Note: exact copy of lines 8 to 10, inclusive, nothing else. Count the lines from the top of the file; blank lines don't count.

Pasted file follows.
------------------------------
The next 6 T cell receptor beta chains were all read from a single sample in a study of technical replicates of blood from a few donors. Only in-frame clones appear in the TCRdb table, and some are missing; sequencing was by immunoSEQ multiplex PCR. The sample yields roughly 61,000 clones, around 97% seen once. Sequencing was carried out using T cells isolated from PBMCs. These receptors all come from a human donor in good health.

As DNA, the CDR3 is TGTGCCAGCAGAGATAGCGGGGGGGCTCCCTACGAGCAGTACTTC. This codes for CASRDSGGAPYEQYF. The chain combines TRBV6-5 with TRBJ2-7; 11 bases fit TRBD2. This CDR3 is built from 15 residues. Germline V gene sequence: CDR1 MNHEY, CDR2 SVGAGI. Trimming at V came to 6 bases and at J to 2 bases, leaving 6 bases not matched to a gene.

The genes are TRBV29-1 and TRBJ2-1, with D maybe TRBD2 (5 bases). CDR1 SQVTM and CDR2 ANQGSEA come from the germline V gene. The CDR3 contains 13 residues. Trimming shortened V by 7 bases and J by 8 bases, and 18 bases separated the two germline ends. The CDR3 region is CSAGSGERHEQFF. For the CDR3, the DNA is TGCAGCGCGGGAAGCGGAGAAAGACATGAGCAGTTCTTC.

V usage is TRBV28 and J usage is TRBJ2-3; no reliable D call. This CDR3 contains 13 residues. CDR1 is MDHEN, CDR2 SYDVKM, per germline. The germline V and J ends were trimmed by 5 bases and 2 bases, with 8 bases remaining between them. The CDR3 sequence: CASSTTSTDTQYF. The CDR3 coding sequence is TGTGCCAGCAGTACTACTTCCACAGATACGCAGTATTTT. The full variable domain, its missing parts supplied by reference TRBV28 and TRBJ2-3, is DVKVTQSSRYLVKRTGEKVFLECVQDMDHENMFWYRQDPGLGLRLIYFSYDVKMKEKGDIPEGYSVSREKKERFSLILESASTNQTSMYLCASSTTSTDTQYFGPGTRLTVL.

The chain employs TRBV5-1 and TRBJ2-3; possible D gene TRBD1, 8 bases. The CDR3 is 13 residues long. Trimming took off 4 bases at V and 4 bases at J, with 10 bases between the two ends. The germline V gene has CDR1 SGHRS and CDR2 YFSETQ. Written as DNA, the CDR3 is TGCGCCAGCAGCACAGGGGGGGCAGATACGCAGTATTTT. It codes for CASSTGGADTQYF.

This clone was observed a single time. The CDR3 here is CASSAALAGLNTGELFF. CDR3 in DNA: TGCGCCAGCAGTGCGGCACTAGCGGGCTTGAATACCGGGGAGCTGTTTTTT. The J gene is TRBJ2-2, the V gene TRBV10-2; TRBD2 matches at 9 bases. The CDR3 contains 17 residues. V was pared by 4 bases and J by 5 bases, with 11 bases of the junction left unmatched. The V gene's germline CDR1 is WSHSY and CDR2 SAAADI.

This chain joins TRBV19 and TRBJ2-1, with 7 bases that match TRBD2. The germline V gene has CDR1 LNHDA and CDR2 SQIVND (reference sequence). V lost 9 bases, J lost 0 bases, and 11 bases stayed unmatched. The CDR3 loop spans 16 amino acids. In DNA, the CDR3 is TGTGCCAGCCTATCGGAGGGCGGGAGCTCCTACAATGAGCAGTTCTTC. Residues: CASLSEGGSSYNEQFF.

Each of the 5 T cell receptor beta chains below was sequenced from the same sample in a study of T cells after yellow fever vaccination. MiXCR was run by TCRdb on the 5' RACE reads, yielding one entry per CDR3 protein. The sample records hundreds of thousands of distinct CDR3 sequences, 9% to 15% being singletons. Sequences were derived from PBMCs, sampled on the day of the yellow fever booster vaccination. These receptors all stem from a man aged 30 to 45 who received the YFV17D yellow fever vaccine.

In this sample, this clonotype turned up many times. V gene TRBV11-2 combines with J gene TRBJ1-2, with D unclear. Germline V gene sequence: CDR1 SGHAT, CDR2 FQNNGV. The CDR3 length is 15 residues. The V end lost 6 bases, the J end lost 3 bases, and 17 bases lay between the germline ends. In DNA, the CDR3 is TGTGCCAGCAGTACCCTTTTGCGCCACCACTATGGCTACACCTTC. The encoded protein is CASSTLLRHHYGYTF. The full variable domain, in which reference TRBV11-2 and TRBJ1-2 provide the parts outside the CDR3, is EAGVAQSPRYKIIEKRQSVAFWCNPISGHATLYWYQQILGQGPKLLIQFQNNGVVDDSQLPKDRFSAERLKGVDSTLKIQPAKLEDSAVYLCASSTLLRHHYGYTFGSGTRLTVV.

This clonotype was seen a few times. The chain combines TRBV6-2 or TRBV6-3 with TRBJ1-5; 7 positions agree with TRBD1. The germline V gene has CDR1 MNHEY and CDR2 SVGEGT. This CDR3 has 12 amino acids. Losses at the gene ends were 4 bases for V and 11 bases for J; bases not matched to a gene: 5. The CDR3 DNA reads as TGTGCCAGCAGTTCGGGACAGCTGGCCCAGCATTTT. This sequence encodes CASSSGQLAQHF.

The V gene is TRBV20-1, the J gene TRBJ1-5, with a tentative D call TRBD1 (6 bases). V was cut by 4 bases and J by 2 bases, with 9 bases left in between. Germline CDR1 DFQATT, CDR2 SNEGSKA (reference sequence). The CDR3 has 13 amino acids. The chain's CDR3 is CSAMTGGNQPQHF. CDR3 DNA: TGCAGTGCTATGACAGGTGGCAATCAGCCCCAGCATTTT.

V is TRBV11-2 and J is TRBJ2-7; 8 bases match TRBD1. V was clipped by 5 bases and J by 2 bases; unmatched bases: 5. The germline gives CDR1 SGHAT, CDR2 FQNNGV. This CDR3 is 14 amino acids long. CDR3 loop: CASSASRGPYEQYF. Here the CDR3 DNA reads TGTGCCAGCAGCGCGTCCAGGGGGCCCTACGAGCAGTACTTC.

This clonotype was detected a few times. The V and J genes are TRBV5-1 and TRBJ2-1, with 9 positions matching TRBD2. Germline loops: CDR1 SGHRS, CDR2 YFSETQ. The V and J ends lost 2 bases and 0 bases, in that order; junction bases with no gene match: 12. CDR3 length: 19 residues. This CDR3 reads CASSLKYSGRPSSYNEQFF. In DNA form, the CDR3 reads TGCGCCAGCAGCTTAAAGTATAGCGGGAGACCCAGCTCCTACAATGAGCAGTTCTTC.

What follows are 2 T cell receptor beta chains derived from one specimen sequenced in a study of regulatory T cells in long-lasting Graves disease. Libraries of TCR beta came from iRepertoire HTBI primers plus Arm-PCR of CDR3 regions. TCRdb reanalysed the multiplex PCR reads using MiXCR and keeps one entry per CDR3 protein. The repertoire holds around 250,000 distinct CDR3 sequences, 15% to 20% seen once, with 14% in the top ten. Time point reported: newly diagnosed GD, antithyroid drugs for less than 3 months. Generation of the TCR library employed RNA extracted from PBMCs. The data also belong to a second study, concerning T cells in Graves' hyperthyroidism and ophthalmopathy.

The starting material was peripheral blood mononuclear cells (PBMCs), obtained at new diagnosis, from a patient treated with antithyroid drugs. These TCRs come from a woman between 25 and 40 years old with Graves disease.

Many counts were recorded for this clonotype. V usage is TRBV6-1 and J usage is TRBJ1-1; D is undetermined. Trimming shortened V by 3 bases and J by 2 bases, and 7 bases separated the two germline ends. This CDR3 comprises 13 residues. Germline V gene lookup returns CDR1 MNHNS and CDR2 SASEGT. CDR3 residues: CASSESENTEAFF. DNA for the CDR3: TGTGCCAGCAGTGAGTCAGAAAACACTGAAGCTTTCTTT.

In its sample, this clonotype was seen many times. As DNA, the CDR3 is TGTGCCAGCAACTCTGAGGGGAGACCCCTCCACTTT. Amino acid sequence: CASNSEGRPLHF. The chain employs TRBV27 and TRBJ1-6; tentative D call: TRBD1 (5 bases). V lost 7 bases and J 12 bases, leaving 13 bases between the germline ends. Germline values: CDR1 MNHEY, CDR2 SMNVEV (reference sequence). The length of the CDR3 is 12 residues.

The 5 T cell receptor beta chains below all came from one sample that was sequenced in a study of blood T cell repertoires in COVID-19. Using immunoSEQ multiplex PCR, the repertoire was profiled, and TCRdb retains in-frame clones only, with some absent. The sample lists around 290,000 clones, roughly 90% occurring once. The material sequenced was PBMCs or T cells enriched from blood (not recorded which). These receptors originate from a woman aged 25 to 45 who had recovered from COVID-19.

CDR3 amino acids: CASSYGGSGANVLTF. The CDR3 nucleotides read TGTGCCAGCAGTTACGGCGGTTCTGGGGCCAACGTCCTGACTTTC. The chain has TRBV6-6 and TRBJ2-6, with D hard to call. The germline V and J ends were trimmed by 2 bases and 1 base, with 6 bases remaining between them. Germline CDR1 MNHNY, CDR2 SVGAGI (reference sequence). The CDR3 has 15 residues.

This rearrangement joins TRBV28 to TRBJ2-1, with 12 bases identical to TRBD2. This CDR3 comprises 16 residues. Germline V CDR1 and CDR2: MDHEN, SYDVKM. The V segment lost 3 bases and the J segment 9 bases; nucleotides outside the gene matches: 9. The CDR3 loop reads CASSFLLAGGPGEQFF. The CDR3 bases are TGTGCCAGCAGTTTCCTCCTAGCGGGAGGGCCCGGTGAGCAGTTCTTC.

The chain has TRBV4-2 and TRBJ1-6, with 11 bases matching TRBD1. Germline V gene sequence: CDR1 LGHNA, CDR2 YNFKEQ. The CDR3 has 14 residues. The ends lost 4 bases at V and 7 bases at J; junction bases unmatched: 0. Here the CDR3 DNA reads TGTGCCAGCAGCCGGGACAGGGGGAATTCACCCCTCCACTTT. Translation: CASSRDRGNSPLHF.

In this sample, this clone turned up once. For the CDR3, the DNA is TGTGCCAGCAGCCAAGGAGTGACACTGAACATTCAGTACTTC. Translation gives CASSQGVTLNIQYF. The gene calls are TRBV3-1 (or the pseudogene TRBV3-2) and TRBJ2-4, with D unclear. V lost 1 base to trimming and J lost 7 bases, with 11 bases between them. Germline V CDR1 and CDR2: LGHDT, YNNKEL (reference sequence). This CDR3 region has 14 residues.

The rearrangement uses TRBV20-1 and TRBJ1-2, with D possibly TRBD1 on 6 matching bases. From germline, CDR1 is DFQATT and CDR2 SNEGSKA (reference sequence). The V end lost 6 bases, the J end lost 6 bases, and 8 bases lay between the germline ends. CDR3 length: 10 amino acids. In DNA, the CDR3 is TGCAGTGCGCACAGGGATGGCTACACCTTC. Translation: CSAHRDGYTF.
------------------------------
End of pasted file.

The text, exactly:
Each of the 5 T cell receptor beta chains below was sequenced from the same sample in a study of T cells after yellow fever vaccination. MiXCR was run by TCRdb on the 5' RACE reads, yielding one entry per CDR3 protein. The sample records hundreds of thousands of distinct CDR3 sequences, 9% to 15% being singletons. Sequences were derived from PBMCs, sampled on the day of the yellow fever booster vaccination. These receptors all stem from a man aged 30 to 45 who received the YFV17D yellow fever vaccine.

In this sample, this clonotype turned up many times. V gene TRBV11-2 combines with J gene TRBJ1-2, with D unclear. Germline V gene sequence: CDR1 SGHAT, CDR2 FQNNGV. The CDR3 length is 15 residues. The V end lost 6 bases, the J end lost 3 bases, and 17 bases lay between the germline ends. In DNA, the CDR3 is TGTGCCAGCAGTACCCTTTTGCGCCACCACTATGGCTACACCTTC. The encoded protein is CASSTLLRHHYGYTF. The full variable domain, in which reference TRBV11-2 and TRBJ1-2 provide the parts outside the CDR3, is EAGVAQSPRYKIIEKRQSVAFWCNPISGHATLYWYQQILGQGPKLLIQFQNNGVVDDSQLPKDRFSAERLKGVDSTLKIQPAKLEDSAVYLCASSTLLRHHYGYTFGSGTRLTVV.

This clonotype was seen a few times. The chain combines TRBV6-2 or TRBV6-3 with TRBJ1-5; 7 positions agree with TRBD1. The germline V gene has CDR1 MNHEY and CDR2 SVGEGT. This CDR3 has 12 amino acids. Losses at the gene ends were 4 bases for V and 11 bases for J; bases not matched to a gene: 5. The CDR3 DNA reads as TGTGCCAGCAGTTCGGGACAGCTGGCCCAGCATTTT. This sequence encodes CASSSGQLAQHF.